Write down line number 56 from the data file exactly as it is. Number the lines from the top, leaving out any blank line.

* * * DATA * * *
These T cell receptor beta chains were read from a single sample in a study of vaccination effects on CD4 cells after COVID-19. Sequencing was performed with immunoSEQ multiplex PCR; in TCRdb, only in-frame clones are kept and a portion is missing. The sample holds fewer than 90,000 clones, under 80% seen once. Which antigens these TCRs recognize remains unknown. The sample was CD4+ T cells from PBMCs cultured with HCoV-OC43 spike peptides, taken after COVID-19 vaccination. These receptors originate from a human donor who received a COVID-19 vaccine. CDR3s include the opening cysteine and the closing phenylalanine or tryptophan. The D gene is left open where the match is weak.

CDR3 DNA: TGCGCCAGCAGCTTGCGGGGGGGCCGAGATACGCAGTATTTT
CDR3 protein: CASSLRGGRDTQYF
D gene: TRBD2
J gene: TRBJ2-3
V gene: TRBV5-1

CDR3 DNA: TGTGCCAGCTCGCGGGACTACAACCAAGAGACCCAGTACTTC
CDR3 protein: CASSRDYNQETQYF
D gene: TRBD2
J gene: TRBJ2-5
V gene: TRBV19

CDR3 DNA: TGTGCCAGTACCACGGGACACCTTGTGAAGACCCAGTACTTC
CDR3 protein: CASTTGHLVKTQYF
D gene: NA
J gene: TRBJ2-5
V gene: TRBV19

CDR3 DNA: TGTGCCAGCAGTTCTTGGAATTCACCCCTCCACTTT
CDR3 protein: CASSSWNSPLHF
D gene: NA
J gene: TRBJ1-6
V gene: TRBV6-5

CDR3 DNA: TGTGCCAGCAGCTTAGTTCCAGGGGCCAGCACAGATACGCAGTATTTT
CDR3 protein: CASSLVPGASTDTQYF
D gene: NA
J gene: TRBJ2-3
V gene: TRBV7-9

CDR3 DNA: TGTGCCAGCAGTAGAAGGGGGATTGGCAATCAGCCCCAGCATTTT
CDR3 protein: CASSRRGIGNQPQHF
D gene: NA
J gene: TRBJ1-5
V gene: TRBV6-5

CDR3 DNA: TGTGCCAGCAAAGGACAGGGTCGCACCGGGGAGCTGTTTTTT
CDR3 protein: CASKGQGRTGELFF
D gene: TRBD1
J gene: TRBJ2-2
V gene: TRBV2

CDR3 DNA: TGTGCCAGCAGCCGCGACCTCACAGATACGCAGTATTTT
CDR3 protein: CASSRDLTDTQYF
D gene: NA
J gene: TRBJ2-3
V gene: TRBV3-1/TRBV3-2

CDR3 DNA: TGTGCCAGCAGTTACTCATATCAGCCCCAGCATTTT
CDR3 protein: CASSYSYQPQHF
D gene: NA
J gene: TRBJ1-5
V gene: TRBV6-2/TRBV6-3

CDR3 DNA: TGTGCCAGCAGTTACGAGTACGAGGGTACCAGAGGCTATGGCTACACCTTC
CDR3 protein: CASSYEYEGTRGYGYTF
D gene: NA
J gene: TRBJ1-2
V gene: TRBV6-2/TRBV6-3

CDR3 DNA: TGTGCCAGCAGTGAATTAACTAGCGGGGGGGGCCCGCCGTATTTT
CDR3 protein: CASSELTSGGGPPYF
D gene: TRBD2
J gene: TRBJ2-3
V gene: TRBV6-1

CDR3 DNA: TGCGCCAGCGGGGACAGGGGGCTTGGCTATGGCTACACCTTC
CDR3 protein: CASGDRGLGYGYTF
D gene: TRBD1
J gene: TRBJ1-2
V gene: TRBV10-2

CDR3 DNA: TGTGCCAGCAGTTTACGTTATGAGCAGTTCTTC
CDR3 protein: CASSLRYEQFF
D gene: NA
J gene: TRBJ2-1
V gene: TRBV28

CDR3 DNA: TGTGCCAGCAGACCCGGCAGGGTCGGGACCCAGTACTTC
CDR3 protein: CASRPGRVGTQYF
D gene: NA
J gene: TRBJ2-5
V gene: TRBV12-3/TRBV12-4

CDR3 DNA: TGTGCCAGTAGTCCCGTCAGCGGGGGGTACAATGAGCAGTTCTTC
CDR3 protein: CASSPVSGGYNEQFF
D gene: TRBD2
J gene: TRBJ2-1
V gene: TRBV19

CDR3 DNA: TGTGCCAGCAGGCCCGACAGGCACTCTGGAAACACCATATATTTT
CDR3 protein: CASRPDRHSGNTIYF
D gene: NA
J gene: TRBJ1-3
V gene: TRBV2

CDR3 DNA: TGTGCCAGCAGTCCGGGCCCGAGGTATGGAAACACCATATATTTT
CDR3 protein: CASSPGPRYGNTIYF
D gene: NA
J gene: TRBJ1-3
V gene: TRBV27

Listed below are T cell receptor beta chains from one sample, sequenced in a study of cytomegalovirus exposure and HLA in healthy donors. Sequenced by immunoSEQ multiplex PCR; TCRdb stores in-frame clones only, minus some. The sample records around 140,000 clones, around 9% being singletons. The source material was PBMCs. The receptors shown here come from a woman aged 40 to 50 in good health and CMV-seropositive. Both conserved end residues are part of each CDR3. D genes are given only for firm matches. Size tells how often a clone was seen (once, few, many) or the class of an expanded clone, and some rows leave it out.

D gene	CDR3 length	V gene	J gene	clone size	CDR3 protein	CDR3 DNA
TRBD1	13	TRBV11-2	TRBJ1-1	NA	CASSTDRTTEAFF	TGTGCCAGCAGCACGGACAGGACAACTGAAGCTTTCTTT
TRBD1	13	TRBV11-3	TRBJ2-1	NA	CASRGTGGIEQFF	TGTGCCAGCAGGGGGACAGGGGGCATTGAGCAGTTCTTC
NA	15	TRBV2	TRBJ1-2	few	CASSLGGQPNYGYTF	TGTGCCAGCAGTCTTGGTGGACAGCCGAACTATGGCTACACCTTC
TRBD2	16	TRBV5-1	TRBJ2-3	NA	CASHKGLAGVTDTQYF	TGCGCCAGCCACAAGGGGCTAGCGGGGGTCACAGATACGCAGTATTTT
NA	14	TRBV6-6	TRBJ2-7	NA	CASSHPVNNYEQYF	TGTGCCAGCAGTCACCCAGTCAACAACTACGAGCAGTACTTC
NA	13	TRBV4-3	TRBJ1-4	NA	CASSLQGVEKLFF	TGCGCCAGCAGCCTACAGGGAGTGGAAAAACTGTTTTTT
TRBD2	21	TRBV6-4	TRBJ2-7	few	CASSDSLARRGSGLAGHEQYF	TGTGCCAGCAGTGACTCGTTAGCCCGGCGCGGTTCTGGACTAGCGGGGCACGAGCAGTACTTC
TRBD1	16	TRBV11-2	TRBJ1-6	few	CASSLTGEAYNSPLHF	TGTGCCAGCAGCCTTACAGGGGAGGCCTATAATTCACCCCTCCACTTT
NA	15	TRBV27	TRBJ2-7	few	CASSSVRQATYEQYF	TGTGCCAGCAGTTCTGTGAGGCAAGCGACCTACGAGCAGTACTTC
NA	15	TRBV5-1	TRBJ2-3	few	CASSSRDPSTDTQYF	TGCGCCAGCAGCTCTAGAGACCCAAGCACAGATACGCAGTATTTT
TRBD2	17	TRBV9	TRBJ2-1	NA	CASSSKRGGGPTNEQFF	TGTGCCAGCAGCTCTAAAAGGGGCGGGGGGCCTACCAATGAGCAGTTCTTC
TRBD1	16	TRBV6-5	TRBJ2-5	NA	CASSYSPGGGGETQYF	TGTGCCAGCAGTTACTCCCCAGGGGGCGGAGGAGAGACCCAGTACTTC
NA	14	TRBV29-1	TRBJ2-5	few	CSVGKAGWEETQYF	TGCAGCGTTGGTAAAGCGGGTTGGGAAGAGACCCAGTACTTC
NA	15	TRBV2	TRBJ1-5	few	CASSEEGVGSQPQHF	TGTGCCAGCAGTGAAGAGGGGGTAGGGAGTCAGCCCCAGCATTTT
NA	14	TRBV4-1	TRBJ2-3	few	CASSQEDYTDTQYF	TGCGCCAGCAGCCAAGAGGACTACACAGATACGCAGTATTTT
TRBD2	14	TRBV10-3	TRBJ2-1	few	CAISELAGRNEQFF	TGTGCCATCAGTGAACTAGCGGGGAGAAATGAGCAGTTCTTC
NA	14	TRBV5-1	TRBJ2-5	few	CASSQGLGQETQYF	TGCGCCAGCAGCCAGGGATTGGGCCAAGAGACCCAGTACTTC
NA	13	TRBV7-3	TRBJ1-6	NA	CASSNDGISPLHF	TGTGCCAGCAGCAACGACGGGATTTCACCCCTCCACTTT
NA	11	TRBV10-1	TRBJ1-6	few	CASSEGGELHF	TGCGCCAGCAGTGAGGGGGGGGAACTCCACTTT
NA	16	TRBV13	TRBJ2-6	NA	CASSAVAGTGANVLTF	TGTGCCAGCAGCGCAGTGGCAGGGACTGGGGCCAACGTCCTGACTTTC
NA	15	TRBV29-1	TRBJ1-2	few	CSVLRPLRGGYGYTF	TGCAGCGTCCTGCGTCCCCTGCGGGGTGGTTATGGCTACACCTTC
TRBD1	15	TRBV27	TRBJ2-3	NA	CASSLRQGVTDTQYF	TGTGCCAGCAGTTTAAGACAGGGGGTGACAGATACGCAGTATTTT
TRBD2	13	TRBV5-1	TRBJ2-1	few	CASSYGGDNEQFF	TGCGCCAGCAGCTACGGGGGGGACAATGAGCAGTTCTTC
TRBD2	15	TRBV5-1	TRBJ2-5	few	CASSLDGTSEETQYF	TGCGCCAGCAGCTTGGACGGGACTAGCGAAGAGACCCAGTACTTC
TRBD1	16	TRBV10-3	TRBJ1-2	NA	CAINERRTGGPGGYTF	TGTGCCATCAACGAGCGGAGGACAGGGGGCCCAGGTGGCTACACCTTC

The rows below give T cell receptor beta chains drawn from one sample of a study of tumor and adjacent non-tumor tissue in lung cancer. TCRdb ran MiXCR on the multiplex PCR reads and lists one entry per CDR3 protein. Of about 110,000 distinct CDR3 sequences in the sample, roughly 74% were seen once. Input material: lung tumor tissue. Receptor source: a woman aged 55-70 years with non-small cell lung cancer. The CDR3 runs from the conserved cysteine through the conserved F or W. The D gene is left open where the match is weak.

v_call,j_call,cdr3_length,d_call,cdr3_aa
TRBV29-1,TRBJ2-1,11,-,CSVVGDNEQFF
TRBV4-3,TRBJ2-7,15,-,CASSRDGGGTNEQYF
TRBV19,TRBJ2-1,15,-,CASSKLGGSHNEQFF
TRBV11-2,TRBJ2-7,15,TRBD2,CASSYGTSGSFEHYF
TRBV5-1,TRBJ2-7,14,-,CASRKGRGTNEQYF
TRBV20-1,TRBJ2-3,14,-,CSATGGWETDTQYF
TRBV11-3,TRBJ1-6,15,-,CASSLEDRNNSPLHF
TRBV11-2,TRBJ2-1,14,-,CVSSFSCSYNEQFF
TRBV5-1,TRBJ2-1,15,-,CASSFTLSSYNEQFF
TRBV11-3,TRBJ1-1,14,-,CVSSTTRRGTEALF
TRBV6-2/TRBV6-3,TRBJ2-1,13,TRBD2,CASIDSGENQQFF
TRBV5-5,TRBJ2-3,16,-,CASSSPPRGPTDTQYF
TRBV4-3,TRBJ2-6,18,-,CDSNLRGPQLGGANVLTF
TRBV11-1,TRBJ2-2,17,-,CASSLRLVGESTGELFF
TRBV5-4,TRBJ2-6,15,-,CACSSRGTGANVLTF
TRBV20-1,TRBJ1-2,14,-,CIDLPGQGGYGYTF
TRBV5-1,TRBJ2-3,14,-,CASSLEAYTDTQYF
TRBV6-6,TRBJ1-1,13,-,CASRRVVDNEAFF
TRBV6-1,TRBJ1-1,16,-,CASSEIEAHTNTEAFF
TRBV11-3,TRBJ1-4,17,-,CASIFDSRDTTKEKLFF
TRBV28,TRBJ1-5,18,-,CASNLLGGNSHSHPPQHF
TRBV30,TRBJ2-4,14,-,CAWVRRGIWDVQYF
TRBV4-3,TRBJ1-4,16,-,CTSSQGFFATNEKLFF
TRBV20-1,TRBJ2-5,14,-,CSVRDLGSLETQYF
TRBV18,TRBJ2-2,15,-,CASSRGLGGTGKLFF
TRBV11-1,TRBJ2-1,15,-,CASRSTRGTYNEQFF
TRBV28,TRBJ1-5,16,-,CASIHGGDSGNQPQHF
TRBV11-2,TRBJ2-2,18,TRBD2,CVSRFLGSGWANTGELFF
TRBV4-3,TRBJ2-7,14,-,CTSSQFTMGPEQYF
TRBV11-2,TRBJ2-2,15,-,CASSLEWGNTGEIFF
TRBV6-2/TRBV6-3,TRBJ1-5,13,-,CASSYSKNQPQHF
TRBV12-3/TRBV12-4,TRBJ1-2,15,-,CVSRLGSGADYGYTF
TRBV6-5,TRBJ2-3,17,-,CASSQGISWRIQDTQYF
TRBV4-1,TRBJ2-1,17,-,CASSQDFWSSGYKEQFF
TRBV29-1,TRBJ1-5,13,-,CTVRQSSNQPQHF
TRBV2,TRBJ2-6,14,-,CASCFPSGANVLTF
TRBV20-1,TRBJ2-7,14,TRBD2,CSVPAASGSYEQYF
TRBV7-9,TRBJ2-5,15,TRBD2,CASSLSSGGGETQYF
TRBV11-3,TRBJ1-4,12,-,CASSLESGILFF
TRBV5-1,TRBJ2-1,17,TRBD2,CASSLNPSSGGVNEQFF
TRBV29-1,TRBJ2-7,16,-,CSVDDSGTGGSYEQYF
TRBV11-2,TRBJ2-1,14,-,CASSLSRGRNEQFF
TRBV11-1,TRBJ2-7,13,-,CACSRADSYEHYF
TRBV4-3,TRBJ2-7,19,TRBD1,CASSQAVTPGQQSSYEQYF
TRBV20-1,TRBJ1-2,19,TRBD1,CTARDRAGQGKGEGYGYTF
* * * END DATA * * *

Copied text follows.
V gene: TRBV6-1